Thursday, January 1, 2009

Solar voltaic costs

Acciona Energy of Portugal has just completed a new solar voltaic facility at Moura in the Alentejo region of Portugal. Since construction started in late 2007 and continued through almost all of 2008 the cost of this project will give us a good idea of recent ST cost. The 620 acre facility has a name plate rating of 48 MWs, and cost nearly $400 million. The annual power output is estimated to be 93 million kWh giving a capacity factor of around .22. Unlike solar thermal technology photovoltaic technology has no proven rout to overnight energy storage.


Soylent said...

48 MW(peak)/(620*4046 m^2) = 19 W/m^2(peak).

That's an awful 4.2 W/m^2 average.

We're currently using 15 TW from all sources; assume that by the time we replace this with 15 TW of electric power we're using as much electricity due to improving living standards in the developing world(which is really the only non-genocidal way in which the world population can be stabilized), ofsetting any gains in efficiency over fossil fuels.

You would need 1.4 million copies of this solar plant on land that is on average as productive as this part of Portugal at a cost of $560 trillion(8.5 times world GDP 2008) not including the ridiculous amount of storage and transmission necessary. It would cover 3.6 million square kilometres, 2.4% of the Earths surface not including storage.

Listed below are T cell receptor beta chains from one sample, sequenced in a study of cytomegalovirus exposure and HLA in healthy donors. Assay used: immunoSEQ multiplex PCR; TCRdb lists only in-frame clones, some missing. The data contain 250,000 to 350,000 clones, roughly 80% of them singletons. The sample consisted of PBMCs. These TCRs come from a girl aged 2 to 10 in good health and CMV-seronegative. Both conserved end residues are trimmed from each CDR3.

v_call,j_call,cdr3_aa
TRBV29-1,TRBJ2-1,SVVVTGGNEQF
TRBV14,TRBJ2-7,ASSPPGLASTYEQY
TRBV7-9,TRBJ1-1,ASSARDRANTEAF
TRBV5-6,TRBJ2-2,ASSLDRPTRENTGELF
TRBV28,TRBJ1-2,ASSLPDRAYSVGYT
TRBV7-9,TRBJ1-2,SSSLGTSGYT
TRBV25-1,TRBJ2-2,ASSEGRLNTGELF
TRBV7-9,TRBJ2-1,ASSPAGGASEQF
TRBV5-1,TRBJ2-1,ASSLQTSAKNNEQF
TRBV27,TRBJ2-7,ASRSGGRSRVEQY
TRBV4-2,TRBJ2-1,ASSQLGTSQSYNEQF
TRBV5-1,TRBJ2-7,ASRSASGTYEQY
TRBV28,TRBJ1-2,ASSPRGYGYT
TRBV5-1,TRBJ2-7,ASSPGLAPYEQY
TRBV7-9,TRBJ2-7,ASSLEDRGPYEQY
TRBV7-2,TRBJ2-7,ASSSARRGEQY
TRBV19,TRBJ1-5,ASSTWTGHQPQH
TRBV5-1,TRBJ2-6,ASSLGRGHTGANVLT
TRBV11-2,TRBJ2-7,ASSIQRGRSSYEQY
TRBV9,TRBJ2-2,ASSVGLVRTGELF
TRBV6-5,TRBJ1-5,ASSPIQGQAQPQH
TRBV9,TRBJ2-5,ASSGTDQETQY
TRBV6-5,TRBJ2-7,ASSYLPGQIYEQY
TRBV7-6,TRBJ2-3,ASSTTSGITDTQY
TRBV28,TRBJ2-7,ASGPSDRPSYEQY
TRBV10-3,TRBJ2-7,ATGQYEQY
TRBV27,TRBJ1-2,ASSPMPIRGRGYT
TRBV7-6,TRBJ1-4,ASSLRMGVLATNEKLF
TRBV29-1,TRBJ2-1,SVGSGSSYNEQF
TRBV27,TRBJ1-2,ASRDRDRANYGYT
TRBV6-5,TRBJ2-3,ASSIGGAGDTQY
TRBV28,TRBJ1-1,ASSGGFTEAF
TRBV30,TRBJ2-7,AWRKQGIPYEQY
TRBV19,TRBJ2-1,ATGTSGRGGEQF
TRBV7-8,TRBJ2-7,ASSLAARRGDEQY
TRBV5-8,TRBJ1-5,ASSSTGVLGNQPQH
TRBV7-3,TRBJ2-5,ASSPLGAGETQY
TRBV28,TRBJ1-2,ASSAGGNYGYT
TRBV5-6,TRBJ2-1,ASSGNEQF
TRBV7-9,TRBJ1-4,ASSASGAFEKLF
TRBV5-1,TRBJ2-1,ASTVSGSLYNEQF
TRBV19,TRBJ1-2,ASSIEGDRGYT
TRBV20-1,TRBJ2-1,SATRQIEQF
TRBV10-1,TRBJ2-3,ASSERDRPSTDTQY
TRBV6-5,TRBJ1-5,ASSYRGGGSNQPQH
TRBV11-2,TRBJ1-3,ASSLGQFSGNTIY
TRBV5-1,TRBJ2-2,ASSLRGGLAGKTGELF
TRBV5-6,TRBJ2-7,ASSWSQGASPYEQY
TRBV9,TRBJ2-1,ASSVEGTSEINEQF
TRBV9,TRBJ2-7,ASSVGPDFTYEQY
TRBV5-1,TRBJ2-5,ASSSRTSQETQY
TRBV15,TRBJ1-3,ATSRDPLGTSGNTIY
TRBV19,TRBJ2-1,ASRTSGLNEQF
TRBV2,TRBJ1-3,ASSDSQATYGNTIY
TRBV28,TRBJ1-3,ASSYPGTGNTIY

I'm not sure if you can expect the price of PV to fall if you take it as given that we cover 3.6 million square kilometres with PV plants; the price of solar PV would be inflated by furious demand. Another way to think of it is that it would be necessary to compensate solar PV manufacturers very well in order for them to quickly expand their operations enough to produce enough PV panels.

It seems patently unreasonable that solar cells will meet more than a miniscule sliver of energy needs within any forseeable future even before you consider the massive transmission systems, the seasonal variations, the building of huge artificial lakes for storage, the operating costs, the (currently quite limited) life span of solar panels, the susceptibility of solar panels to natural disasters(hurricanes and hail more so than Earth quakes) and electrical grid that would put any other Rube Goldberg machine to shame.

Charles Barton said...

PV is clearly out of the running for the rational, but by now we have learned to not expect rationality from renewables advocates.


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